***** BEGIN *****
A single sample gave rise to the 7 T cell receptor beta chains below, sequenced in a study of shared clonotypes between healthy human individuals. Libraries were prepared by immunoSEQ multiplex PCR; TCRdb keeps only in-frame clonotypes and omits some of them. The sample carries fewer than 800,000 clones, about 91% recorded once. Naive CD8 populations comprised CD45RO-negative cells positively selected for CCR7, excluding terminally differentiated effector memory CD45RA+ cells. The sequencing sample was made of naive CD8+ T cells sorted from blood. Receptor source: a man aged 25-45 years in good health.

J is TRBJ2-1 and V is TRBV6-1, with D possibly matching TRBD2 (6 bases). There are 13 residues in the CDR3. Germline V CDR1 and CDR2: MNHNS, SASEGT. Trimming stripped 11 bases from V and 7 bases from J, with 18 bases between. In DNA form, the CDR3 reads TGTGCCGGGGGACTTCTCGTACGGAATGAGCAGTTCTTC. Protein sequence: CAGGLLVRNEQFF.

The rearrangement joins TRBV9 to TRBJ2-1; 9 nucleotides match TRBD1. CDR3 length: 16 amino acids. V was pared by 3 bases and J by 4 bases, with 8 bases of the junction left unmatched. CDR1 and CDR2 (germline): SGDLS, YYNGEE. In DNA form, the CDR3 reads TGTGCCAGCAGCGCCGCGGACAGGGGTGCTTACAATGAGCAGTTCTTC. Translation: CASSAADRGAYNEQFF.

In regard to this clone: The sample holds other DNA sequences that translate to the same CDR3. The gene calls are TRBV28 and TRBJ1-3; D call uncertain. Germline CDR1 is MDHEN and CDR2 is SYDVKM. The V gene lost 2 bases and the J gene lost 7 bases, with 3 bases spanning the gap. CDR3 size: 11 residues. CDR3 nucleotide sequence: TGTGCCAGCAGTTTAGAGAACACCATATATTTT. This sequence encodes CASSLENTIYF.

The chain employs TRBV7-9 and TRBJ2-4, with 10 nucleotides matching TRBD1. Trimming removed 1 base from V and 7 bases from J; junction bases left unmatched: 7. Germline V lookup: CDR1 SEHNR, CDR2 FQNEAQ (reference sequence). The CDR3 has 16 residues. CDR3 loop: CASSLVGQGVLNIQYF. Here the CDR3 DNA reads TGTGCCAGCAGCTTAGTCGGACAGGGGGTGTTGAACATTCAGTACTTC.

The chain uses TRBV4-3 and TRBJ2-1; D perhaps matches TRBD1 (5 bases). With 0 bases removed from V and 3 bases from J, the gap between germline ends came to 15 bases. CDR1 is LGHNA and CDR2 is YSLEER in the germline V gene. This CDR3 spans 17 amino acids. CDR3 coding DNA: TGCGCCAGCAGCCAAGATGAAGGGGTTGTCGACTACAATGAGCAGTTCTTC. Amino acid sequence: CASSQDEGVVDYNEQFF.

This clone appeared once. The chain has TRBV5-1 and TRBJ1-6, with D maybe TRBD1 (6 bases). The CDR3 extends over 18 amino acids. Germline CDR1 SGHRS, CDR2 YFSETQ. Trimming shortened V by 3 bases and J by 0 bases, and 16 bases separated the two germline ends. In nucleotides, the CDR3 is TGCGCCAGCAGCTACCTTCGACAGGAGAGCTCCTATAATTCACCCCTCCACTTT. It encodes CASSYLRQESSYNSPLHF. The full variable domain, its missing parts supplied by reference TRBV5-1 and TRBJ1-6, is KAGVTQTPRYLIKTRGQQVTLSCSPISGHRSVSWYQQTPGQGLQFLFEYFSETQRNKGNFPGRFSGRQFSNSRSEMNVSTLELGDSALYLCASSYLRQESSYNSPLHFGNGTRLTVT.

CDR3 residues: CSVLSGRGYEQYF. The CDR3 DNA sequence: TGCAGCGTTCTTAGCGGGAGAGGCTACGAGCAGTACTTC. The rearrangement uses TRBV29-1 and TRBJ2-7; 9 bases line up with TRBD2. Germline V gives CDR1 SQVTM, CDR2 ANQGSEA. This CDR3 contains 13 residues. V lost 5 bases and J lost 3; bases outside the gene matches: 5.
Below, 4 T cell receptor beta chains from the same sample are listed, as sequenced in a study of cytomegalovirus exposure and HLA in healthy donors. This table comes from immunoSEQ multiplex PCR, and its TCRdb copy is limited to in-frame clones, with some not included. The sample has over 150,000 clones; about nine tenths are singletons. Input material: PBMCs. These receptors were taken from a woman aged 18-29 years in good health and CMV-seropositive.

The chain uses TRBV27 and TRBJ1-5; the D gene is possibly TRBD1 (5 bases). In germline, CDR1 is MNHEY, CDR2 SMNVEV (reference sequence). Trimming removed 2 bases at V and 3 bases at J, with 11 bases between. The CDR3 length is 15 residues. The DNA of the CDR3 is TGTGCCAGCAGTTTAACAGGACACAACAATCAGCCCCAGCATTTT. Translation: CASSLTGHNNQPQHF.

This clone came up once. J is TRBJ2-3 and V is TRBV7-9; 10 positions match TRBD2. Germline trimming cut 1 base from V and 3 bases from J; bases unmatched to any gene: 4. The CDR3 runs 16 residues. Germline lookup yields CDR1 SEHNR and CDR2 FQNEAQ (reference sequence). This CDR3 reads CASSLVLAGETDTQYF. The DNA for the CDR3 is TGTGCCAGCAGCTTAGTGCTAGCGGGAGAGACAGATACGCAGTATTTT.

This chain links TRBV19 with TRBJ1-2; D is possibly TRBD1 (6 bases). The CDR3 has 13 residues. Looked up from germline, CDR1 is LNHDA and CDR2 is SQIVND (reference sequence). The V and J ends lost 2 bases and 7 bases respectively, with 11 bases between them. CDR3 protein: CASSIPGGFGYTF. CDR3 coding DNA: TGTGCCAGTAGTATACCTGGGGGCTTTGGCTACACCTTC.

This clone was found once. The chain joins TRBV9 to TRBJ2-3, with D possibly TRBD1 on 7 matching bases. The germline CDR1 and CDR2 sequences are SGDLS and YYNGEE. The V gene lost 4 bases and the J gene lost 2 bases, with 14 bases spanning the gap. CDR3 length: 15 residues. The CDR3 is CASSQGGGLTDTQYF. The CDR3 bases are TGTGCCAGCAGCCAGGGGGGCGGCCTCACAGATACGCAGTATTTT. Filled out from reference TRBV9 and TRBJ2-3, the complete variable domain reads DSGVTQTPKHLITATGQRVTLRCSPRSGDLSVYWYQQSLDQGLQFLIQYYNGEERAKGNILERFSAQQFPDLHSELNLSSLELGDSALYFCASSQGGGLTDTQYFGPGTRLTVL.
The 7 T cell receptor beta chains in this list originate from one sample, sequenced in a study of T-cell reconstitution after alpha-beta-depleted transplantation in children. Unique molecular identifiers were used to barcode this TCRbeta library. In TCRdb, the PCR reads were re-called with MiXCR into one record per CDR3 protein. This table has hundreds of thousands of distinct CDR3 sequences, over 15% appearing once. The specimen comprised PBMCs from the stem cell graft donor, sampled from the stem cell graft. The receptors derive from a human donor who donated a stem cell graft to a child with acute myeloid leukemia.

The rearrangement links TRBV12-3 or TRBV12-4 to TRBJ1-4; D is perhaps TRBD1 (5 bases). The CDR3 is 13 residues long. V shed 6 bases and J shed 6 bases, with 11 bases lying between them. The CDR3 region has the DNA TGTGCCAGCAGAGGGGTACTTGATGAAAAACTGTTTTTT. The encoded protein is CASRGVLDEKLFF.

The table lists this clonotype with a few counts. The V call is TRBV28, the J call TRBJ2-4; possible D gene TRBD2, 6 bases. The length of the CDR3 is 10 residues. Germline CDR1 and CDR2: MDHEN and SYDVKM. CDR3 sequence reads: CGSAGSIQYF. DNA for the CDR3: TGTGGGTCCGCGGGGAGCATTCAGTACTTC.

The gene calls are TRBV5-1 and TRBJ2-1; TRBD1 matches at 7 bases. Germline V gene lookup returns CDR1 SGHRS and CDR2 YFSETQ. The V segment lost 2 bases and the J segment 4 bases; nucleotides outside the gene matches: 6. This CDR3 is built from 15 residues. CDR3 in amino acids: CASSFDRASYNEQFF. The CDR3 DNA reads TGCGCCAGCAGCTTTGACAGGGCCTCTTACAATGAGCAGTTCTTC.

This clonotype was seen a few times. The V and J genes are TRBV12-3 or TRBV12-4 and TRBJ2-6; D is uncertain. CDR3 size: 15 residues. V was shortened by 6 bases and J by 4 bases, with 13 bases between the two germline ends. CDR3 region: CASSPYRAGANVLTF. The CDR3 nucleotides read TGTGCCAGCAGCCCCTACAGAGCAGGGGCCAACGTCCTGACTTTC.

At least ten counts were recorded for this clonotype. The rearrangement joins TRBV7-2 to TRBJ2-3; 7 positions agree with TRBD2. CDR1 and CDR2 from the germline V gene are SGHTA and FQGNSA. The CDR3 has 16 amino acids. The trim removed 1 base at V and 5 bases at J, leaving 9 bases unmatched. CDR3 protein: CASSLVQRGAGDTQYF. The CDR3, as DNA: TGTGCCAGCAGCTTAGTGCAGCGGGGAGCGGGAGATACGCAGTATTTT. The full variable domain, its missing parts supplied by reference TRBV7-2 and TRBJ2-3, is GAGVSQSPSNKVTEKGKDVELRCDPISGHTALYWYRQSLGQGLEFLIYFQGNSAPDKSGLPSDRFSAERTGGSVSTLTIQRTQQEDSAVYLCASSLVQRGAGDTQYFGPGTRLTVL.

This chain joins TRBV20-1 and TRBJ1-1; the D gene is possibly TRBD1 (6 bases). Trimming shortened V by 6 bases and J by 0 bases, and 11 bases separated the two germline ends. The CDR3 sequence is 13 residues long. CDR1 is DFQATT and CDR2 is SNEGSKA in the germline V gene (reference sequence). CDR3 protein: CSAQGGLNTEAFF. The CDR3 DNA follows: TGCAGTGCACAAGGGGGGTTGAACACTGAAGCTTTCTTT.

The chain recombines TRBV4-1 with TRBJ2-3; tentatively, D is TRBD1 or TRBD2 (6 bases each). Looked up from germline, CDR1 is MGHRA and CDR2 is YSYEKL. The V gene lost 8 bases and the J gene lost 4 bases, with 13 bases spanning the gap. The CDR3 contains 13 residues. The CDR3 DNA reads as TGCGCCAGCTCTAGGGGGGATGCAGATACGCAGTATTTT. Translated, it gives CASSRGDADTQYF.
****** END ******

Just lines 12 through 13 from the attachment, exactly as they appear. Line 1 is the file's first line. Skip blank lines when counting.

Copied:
This chain links TRBV19 with TRBJ1-2; D is possibly TRBD1 (6 bases). The CDR3 has 13 residues. Looked up from germline, CDR1 is LNHDA and CDR2 is SQIVND (reference sequence). The V and J ends lost 2 bases and 7 bases respectively, with 11 bases between them. CDR3 protein: CASSIPGGFGYTF. CDR3 coding DNA: TGTGCCAGTAGTATACCTGGGGGCTTTGGCTACACCTTC.

This clone was found once. The chain joins TRBV9 to TRBJ2-3, with D possibly TRBD1 on 7 matching bases. The germline CDR1 and CDR2 sequences are SGDLS and YYNGEE. The V gene lost 4 bases and the J gene lost 2 bases, with 14 bases spanning the gap. CDR3 length: 15 residues. The CDR3 is CASSQGGGLTDTQYF. The CDR3 bases are TGTGCCAGCAGCCAGGGGGGCGGCCTCACAGATACGCAGTATTTT. Filled out from reference TRBV9 and TRBJ2-3, the complete variable domain reads DSGVTQTPKHLITATGQRVTLRCSPRSGDLSVYWYQQSLDQGLQFLIQYYNGEERAKGNILERFSAQQFPDLHSELNLSSLELGDSALYFCASSQGGGLTDTQYFGPGTRLTVL.